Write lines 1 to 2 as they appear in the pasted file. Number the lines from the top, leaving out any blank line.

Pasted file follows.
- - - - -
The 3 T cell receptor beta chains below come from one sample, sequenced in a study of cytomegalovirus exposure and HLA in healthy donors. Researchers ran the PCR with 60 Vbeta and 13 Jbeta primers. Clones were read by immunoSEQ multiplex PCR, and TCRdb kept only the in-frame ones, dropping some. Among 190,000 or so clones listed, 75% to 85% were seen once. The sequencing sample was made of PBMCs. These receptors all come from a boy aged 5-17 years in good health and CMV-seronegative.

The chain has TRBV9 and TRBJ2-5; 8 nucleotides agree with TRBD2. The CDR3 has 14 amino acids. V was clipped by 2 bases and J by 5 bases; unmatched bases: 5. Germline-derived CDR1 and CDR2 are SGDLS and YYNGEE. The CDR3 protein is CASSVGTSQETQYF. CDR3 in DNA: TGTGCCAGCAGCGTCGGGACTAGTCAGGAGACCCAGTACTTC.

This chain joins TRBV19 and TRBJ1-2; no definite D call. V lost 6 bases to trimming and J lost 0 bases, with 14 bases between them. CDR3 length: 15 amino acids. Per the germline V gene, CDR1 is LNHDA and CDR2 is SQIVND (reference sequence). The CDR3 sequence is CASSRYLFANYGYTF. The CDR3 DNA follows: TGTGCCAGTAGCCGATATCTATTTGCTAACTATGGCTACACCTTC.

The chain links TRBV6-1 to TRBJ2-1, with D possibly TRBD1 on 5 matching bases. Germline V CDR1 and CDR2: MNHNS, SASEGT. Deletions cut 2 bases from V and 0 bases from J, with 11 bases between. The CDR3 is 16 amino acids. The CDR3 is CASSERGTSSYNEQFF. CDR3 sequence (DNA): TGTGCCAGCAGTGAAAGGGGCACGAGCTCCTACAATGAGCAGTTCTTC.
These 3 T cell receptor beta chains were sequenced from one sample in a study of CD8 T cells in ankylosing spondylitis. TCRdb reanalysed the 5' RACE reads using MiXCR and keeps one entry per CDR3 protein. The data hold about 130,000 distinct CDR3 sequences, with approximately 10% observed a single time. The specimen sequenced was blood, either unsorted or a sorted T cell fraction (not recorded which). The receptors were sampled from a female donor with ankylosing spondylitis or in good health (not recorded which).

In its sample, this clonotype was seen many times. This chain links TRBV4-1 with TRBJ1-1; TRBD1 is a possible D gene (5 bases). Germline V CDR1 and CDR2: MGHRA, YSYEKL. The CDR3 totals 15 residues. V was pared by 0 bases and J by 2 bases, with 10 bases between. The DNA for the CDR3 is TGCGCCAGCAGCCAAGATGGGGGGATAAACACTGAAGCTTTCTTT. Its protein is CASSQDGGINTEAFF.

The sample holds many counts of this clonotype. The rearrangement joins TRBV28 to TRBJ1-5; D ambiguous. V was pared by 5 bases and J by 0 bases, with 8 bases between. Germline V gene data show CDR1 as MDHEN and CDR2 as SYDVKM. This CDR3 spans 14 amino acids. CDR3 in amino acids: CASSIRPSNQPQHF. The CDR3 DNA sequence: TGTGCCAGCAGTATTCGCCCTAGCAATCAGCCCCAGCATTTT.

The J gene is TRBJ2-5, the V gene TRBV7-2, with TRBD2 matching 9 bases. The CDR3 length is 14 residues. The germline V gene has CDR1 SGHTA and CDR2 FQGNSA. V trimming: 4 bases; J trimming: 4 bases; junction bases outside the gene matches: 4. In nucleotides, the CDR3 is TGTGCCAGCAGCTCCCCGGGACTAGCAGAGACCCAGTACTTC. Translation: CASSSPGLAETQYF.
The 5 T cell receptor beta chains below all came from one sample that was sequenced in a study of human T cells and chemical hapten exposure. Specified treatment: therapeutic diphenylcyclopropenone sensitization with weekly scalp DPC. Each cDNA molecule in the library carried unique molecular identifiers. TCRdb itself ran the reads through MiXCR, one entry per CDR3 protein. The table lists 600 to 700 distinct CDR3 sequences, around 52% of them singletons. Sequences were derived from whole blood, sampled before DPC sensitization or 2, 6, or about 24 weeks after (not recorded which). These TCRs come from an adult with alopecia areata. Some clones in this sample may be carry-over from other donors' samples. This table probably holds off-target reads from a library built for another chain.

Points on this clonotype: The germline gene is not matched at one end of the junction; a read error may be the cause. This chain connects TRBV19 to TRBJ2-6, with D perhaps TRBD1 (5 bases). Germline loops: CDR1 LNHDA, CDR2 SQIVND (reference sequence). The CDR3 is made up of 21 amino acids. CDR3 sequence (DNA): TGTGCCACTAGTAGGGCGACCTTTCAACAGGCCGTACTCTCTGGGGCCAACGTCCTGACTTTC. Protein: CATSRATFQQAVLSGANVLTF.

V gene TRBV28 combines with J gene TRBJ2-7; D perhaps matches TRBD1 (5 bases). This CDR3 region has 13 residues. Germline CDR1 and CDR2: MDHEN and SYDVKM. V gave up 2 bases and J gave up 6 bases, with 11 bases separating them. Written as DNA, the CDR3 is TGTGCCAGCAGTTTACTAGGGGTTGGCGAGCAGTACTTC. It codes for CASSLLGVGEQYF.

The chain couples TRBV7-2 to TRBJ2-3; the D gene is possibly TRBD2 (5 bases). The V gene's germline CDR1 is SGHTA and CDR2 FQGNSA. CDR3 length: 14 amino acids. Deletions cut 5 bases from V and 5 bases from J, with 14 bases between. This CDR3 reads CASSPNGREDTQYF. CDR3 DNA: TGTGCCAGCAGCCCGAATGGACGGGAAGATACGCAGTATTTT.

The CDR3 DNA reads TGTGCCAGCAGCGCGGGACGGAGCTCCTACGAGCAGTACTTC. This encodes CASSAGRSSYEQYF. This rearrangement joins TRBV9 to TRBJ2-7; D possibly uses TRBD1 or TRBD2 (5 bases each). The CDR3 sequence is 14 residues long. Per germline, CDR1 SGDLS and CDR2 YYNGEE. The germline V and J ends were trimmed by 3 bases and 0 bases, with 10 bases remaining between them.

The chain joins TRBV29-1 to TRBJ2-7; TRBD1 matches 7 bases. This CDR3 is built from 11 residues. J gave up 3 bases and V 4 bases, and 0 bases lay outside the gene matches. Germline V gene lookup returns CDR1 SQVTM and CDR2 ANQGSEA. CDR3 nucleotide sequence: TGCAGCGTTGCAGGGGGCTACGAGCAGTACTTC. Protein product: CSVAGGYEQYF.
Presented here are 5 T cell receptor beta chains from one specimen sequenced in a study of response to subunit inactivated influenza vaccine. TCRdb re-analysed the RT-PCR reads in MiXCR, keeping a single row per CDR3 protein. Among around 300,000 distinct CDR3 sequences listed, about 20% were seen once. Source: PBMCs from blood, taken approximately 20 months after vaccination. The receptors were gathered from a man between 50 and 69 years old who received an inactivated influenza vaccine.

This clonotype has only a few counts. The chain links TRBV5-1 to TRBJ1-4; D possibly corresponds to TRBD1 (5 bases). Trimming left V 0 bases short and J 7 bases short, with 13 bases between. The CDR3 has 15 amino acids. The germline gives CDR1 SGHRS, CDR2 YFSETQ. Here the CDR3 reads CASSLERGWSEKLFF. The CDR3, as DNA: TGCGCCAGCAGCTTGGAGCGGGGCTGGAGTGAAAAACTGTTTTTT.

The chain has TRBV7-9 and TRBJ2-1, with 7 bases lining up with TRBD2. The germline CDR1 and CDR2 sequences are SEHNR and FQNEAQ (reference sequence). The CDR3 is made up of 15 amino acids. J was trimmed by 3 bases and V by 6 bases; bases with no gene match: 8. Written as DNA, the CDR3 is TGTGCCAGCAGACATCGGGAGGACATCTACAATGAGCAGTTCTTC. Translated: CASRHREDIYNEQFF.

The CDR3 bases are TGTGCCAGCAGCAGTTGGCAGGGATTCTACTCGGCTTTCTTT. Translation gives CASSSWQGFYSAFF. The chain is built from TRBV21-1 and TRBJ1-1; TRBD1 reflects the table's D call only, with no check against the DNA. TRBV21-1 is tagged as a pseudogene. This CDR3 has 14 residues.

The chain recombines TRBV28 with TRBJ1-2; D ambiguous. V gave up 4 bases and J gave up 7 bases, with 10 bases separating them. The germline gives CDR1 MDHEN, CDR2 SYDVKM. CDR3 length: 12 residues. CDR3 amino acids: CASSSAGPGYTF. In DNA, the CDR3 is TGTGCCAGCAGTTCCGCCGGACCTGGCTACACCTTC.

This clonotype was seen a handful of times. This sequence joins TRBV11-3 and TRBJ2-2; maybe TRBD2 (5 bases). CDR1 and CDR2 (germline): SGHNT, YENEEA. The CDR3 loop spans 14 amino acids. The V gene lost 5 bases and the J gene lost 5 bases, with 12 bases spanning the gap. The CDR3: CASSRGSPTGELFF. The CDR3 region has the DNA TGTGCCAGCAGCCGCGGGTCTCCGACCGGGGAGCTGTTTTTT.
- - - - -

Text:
The 3 T cell receptor beta chains below come from one sample, sequenced in a study of cytomegalovirus exposure and HLA in healthy donors. Researchers ran the PCR with 60 Vbeta and 13 Jbeta primers. Clones were read by immunoSEQ multiplex PCR, and TCRdb kept only the in-frame ones, dropping some. Among 190,000 or so clones listed, 75% to 85% were seen once. The sequencing sample was made of PBMCs. These receptors all come from a boy aged 5-17 years in good health and CMV-seronegative.

The chain has TRBV9 and TRBJ2-5; 8 nucleotides agree with TRBD2. The CDR3 has 14 amino acids. V was clipped by 2 bases and J by 5 bases; unmatched bases: 5. Germline-derived CDR1 and CDR2 are SGDLS and YYNGEE. The CDR3 protein is CASSVGTSQETQYF. CDR3 in DNA: TGTGCCAGCAGCGTCGGGACTAGTCAGGAGACCCAGTACTTC.